Samuel Woodward, a suspect in the murder of 19-year-old Blaze Bernstein, appears in court at the Orange County Central Justice Center on Jan. 17, 2018, in Santa Ana, California. (Allen J. Schaben/Los Angeles Times via Getty Images)
The 20-year-old man charged in Orange County with killing a gay Jewish college student earlier this month is said to have belonged to Atomwaffen Division, a neo-Nazi group.
By A.C. Thompson (pictured), Ali Winston, and Jake Hanrahan / 01.26.2018
The California man accused of killing a 19-year-old University of Pennsylvania student earlier this month is an avowed neo-Nazi and a member of one of the most notorious extremist groups in the country, according to three people with knowledge of the man’s recent activities.
The man, Samuel Woodward, has been charged in Orange County, California, with murdering Blaze Bernstein, who went missing in early January while visiting his family over winter break. Prosecutors allege that Woodward stabbed Bernstein more than 20 times before burying his body in an Orange County park where it was eventually discovered. The two men had attended high school together.
Woodward, 20, is set to be arraigned on Feb. 2 and has not yet entered a plea. Orange County prosecutors say they are examining the possibility that the killing was a hate crime — Bernstein was Jewish and openly gay — and some recent news reports have suggested that the alleged killer might hold far-right or even white supremacist political beliefs.
Now, three people with detailed knowledge of Woodward’s recent past have been able to shed more light on the young man’s extremist activities. They said Woodward was a member of the Atomwaffen Division, an armed Fascist group with the ultimate aim of overthrowing the U.S. government through the use of terrorism and guerrilla warfare.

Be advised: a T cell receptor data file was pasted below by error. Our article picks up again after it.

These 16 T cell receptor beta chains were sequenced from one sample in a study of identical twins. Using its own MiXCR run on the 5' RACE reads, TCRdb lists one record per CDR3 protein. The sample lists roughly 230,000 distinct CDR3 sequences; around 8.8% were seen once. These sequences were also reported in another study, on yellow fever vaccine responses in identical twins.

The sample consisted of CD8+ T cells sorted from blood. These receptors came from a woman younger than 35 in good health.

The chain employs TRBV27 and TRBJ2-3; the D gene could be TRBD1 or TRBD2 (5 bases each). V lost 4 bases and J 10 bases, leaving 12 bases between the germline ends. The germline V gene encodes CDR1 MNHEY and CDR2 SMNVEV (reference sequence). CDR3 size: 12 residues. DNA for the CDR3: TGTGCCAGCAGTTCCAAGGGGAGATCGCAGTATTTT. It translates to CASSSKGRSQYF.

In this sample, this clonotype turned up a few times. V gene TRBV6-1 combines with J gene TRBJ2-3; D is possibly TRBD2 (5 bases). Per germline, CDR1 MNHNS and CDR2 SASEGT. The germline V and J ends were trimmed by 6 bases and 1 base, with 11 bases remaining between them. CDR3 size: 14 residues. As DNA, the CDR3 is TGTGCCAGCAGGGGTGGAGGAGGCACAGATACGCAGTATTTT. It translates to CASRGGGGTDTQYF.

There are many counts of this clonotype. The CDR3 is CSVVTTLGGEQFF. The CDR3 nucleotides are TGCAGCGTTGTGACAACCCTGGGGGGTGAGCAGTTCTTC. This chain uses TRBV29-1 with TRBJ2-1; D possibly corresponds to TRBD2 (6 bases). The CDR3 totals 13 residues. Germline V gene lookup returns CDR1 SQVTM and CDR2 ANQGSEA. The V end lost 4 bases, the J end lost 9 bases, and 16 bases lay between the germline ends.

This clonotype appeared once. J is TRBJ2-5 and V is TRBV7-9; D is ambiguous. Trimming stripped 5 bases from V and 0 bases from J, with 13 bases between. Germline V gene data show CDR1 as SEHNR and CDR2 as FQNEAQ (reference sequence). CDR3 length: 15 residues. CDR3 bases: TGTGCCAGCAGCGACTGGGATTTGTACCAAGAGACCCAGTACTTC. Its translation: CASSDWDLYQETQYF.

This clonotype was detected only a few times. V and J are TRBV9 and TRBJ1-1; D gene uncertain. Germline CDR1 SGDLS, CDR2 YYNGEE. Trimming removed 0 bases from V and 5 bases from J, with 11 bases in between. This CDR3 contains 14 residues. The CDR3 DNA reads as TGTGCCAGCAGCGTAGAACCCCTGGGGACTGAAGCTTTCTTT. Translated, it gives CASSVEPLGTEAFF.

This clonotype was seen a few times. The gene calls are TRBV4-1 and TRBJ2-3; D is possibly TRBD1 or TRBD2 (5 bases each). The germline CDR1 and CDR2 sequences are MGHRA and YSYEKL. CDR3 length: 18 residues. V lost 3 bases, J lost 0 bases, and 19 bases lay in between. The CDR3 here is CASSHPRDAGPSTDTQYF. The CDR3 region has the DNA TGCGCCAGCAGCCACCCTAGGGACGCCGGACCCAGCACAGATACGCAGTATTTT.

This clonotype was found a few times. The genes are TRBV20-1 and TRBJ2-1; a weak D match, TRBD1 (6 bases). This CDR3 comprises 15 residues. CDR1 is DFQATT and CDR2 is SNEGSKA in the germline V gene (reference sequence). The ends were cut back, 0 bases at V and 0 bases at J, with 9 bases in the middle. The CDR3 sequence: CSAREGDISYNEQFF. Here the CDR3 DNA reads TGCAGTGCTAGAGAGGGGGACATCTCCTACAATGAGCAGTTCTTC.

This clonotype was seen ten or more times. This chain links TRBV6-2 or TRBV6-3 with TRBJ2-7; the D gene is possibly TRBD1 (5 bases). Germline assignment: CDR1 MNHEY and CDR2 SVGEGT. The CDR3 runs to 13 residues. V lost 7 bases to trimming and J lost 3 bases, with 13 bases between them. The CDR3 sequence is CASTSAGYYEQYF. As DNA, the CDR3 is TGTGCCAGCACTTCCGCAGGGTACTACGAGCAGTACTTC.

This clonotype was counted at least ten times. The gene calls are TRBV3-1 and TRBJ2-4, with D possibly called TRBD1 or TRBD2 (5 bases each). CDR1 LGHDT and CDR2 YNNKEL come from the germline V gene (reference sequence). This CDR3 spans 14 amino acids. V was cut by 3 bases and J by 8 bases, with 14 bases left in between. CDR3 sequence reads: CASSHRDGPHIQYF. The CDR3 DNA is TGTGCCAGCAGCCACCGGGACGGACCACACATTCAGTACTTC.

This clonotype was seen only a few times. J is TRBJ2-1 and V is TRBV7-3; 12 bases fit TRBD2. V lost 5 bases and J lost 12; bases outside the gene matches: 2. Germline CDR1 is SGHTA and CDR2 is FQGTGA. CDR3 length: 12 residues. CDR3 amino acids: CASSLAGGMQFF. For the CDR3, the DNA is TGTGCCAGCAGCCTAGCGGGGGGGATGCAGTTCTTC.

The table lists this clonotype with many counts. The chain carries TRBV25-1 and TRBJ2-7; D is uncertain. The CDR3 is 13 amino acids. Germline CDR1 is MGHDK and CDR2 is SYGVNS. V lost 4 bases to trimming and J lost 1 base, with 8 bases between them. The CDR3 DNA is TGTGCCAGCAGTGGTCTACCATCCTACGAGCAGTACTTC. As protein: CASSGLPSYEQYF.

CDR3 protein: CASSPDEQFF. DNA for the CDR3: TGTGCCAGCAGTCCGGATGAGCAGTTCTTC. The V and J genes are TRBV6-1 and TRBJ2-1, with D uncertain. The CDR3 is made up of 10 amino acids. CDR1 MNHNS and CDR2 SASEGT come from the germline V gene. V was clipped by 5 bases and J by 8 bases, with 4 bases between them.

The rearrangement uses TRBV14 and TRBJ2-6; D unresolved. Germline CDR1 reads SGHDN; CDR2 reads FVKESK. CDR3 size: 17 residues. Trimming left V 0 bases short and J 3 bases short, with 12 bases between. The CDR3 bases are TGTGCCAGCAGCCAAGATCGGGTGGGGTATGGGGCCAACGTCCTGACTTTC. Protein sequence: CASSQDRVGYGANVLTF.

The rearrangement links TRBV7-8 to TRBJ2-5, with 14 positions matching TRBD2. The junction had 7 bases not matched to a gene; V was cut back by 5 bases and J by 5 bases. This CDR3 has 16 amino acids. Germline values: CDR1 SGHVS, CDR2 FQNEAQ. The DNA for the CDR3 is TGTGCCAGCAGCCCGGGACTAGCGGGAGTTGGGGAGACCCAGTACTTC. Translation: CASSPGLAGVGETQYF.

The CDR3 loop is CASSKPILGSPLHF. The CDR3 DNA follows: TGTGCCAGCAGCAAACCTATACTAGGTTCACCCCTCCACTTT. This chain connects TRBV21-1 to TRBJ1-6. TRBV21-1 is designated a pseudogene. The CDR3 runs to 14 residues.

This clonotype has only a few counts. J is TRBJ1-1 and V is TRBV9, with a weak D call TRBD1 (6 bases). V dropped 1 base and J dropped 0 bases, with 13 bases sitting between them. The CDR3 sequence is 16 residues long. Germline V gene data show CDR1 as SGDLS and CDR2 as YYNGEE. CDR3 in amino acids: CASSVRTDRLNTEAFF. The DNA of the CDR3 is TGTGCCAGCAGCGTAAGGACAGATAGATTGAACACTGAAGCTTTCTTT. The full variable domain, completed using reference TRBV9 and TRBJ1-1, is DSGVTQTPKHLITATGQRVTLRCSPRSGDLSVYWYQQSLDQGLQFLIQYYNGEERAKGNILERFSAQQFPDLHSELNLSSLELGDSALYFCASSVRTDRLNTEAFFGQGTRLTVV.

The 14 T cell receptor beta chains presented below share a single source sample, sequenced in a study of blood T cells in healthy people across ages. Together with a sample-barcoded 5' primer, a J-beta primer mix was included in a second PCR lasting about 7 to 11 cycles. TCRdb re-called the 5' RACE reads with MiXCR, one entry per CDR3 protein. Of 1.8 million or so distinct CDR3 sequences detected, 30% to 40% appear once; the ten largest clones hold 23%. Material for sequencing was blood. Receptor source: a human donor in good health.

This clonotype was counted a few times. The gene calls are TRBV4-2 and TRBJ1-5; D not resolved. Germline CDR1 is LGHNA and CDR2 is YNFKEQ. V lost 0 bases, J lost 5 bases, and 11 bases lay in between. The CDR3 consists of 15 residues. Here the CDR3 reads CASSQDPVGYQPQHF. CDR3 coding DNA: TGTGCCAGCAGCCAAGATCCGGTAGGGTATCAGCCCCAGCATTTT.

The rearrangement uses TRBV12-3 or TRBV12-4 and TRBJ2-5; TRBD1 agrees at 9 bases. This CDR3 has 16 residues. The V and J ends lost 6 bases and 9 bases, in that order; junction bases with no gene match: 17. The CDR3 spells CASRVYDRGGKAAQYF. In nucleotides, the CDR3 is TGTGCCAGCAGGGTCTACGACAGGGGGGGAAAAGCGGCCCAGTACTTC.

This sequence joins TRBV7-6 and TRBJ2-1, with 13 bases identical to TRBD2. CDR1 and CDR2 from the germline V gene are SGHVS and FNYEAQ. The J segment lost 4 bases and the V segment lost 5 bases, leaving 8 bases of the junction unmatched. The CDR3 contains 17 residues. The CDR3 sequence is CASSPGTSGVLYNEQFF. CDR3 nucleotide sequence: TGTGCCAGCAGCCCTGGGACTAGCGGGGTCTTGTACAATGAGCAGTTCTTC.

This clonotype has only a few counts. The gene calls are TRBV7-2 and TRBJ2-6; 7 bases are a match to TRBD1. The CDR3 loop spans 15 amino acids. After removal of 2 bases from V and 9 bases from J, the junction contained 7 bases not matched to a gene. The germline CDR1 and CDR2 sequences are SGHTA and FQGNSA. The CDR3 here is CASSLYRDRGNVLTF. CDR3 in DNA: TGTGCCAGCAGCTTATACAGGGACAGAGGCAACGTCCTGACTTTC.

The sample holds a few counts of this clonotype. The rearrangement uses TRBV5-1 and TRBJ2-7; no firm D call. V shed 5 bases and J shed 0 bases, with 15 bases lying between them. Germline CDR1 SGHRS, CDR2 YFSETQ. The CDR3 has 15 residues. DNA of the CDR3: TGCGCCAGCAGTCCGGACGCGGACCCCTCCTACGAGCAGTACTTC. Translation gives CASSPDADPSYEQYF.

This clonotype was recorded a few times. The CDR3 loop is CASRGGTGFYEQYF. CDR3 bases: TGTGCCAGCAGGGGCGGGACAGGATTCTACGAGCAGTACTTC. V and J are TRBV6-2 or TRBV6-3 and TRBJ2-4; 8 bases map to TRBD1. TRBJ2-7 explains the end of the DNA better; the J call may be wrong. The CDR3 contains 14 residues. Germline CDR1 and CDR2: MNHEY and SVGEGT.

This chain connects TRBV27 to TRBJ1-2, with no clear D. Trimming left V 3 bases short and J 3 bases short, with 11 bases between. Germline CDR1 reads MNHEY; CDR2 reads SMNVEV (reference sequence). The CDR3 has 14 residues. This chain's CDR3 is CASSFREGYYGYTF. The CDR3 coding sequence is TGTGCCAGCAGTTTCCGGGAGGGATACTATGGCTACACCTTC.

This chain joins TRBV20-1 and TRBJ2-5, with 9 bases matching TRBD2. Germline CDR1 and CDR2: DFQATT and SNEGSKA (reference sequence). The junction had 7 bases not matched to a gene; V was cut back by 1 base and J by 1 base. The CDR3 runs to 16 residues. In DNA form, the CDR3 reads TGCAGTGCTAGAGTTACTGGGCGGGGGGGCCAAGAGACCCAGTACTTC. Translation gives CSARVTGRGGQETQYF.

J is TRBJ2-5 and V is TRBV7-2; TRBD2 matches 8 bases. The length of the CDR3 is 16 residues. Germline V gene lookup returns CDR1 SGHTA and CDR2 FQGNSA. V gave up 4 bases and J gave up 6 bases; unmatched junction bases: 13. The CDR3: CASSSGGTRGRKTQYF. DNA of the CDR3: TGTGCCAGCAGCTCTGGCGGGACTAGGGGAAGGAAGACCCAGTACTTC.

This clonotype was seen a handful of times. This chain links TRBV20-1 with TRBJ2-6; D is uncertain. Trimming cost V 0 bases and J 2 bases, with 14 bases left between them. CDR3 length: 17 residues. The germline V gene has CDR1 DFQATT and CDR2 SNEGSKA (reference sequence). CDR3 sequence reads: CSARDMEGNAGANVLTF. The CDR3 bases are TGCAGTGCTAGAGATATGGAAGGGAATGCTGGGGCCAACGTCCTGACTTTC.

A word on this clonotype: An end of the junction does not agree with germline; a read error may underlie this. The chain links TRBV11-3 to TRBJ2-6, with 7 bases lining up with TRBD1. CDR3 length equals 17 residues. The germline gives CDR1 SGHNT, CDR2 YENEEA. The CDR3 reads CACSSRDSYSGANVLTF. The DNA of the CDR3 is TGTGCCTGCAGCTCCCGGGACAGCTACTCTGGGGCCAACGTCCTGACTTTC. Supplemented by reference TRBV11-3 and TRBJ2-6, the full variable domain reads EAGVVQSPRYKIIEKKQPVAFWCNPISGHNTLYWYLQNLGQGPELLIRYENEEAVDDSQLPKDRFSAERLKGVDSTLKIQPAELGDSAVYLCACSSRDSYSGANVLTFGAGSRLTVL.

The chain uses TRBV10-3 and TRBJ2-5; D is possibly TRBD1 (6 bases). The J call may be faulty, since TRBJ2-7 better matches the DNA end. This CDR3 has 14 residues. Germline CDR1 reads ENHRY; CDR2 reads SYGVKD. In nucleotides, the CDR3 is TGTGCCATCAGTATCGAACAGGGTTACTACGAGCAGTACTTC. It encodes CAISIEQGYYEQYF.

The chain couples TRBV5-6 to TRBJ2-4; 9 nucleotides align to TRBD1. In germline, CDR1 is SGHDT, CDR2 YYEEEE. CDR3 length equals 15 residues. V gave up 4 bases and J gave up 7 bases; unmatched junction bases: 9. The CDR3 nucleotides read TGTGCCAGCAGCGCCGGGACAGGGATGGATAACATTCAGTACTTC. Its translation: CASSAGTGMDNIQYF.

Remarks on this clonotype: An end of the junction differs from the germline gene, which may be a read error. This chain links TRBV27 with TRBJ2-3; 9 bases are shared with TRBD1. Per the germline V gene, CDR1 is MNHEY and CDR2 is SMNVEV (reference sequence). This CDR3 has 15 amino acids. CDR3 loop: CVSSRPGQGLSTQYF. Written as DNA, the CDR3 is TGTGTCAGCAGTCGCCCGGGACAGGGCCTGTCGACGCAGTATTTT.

The organization, which celebrates Hitler and Charles Manson, has been tied to four other murders and an elaborate bomb plot over the past eight months. Experts who study right-wing extremist movements believe Atomwaffen’s commitment to violence has made it one of the more dangerous groups to emerge from the new wave of white supremacists.
Two of the three people who described Woodward’s affiliations are friends of his; the other is a former member of Atomwaffen Division.
ProPublica’s revelations about Woodward’s background add a new element to a murder case that has attracted considerable local and national news coverage. But they also raise fresh concerns about groups like Atomwaffen Division, shadowy outfits of uncertain size that appear capable of genuine harm.
Woodward joined the organization in early 2016 and later traveled to Texas to attend Atomwaffen meetings and a three-day training camp, which involved instruction in firearms, hand-to-hand combat, camping and survival skills, the former member said. ProPublica has obtained photographs of Woodward at an outdoor Atomwaffen meeting in the scrubby Texas countryside. One of the photos depicts Woodward and other members making straight-armed Nazi salutes while wearing skull masks. In other pictures, Woodward is unmasked and easily identifiable.
The young man is proficient with both handguns and assault rifles, according to one person who participated in the Texas training and watched him shoot. That person also said that Woodward helped organize a number of Atomwaffen members in California.
Social media posts and chat logs shared by Woodward’s friends show that he openly described himself as a “National Socialist” or Nazi. He “was as anti-Semitic as you can get,” according to one acquaintance.
ProPublica contacted Orange County prosecutors regarding Woodward’s alleged neo-Nazi activities. Michelle Van Der Linden, a spokesperson for the District Attorney’s Office, said she couldn’t comment directly on the case, but said the investigation is ongoing, with detectives exploring all possible leads.
Woodward told police Bernstein had tried to kiss him while they were in the park, according to a sealed affidavit obtained by the Orange County Register.
Woodward’s defense lawyer, Edward Munoz, did not immediately respond to a request for comment.
On Wednesday, Bernstein’s parents spoke to reporters about the loss of their son, but said they were not interested in talking about any information they had on the investigation of his death.